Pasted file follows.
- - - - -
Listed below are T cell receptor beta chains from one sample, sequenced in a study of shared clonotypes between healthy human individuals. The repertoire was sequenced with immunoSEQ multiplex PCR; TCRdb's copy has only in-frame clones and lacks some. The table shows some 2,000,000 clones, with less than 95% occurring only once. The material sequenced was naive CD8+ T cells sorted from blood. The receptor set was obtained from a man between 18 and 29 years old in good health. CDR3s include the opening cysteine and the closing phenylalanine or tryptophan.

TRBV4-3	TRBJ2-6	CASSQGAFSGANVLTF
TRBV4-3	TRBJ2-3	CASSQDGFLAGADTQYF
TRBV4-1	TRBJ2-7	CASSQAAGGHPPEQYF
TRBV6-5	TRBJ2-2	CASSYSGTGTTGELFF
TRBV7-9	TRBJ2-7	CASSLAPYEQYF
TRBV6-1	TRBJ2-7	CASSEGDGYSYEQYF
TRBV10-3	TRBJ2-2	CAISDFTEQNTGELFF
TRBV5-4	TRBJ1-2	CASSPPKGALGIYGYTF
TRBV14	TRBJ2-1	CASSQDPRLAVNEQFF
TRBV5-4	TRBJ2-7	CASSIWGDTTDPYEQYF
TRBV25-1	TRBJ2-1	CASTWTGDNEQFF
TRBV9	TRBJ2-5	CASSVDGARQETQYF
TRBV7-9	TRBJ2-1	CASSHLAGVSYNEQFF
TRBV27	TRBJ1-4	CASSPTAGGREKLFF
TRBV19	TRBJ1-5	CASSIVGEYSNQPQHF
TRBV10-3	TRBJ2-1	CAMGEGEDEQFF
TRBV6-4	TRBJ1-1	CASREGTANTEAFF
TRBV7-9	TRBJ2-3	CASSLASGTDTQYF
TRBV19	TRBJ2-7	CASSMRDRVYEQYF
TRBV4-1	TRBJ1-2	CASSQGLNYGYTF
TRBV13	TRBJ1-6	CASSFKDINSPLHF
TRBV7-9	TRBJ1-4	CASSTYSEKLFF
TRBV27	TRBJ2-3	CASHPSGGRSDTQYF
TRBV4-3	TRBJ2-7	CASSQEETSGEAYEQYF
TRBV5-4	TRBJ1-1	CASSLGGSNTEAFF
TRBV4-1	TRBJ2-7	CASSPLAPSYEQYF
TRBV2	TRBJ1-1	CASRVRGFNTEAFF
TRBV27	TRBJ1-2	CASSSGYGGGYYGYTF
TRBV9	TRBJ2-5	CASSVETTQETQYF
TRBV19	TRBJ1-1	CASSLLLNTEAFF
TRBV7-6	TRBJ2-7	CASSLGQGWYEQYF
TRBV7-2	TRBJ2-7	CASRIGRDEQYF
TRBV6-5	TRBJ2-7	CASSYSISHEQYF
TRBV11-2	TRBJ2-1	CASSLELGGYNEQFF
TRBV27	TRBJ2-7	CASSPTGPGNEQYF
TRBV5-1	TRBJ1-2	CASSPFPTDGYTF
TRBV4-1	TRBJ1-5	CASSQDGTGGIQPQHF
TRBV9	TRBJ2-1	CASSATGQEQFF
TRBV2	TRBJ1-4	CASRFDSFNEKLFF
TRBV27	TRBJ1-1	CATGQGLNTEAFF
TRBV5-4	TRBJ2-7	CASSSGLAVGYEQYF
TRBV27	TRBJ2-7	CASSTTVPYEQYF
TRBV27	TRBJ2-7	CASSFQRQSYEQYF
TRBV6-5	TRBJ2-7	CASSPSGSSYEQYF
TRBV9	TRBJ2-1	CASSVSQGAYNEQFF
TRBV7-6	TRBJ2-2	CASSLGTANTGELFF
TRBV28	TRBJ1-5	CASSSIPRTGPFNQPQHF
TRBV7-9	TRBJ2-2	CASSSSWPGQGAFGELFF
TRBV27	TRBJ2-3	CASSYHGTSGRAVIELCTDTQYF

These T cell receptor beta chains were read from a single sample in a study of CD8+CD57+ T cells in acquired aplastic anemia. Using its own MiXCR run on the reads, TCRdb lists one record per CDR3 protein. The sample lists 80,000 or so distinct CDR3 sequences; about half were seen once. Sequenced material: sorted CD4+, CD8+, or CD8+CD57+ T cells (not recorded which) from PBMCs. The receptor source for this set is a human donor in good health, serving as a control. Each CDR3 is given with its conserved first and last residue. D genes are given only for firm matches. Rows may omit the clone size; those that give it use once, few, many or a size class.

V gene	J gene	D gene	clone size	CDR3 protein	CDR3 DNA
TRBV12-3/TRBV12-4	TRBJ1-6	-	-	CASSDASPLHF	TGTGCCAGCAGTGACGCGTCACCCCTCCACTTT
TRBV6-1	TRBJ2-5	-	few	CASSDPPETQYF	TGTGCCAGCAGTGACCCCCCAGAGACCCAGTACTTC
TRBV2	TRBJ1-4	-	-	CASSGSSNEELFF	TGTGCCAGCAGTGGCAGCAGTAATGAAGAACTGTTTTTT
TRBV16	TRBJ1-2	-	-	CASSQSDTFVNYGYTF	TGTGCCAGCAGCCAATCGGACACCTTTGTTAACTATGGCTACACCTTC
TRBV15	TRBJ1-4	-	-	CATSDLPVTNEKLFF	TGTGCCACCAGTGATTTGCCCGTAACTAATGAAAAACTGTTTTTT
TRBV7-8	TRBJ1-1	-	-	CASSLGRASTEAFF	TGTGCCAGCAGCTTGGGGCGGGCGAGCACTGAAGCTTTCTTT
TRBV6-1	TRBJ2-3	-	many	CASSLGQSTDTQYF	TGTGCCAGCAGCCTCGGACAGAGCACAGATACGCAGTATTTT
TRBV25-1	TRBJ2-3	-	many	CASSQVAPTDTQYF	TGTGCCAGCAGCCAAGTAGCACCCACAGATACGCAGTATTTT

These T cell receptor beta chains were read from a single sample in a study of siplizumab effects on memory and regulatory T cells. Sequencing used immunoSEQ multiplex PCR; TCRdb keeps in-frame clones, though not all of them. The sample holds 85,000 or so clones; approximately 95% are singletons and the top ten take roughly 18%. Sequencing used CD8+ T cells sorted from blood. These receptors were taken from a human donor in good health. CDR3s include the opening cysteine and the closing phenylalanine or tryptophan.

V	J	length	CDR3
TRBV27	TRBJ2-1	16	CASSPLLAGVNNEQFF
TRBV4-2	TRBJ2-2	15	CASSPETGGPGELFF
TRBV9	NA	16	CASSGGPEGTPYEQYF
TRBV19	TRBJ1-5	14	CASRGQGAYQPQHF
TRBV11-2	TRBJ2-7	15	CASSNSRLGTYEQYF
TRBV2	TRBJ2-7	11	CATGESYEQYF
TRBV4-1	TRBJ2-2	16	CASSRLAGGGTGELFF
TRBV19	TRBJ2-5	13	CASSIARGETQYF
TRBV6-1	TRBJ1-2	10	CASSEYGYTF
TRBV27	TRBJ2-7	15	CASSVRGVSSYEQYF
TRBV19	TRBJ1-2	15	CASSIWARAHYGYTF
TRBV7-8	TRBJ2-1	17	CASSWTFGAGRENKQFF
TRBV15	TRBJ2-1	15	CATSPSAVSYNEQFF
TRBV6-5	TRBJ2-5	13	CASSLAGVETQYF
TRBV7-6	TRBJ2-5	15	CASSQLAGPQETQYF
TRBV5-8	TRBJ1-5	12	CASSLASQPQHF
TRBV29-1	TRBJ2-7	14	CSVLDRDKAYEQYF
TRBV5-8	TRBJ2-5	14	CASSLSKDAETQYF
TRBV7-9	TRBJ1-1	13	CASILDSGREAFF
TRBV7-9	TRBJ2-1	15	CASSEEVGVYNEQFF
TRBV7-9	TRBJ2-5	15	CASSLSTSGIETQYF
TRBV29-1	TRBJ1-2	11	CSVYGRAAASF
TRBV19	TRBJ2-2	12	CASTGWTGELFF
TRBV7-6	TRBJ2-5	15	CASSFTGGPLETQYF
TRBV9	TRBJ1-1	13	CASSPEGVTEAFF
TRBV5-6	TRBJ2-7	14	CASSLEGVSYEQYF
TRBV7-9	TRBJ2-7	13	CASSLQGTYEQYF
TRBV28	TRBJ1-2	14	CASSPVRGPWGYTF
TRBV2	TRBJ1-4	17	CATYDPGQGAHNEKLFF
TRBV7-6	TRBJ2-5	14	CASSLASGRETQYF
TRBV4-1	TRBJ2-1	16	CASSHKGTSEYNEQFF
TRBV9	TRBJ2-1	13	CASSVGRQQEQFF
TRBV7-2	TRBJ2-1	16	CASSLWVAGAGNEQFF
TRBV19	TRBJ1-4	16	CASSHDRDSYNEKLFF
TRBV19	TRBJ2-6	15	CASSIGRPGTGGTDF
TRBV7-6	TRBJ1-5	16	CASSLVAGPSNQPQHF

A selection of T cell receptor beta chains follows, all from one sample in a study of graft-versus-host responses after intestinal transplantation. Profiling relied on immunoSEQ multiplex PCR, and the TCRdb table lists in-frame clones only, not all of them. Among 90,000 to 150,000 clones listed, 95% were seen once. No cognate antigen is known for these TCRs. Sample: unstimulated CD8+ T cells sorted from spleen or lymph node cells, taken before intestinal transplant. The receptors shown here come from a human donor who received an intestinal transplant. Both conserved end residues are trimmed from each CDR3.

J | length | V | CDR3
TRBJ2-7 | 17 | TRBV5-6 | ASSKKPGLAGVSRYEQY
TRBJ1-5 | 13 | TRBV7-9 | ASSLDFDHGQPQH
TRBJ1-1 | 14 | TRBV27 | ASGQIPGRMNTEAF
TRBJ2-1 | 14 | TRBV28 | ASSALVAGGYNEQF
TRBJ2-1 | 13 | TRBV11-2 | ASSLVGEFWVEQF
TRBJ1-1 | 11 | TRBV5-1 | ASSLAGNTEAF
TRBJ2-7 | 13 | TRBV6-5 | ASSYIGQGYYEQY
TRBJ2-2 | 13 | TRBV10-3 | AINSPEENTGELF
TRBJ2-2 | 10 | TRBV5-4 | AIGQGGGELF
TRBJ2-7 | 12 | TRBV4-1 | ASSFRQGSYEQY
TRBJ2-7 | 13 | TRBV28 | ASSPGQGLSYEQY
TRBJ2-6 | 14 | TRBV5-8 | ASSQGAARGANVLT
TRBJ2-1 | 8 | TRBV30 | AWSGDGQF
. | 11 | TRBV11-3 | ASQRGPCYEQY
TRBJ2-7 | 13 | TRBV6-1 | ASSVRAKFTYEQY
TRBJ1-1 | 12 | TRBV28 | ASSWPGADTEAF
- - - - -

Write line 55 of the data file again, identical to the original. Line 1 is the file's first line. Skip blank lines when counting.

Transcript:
TRBV2	TRBJ1-4	-	-	CASSGSSNEELFF	TGTGCCAGCAGTGGCAGCAGTAATGAAGAACTGTTTTTT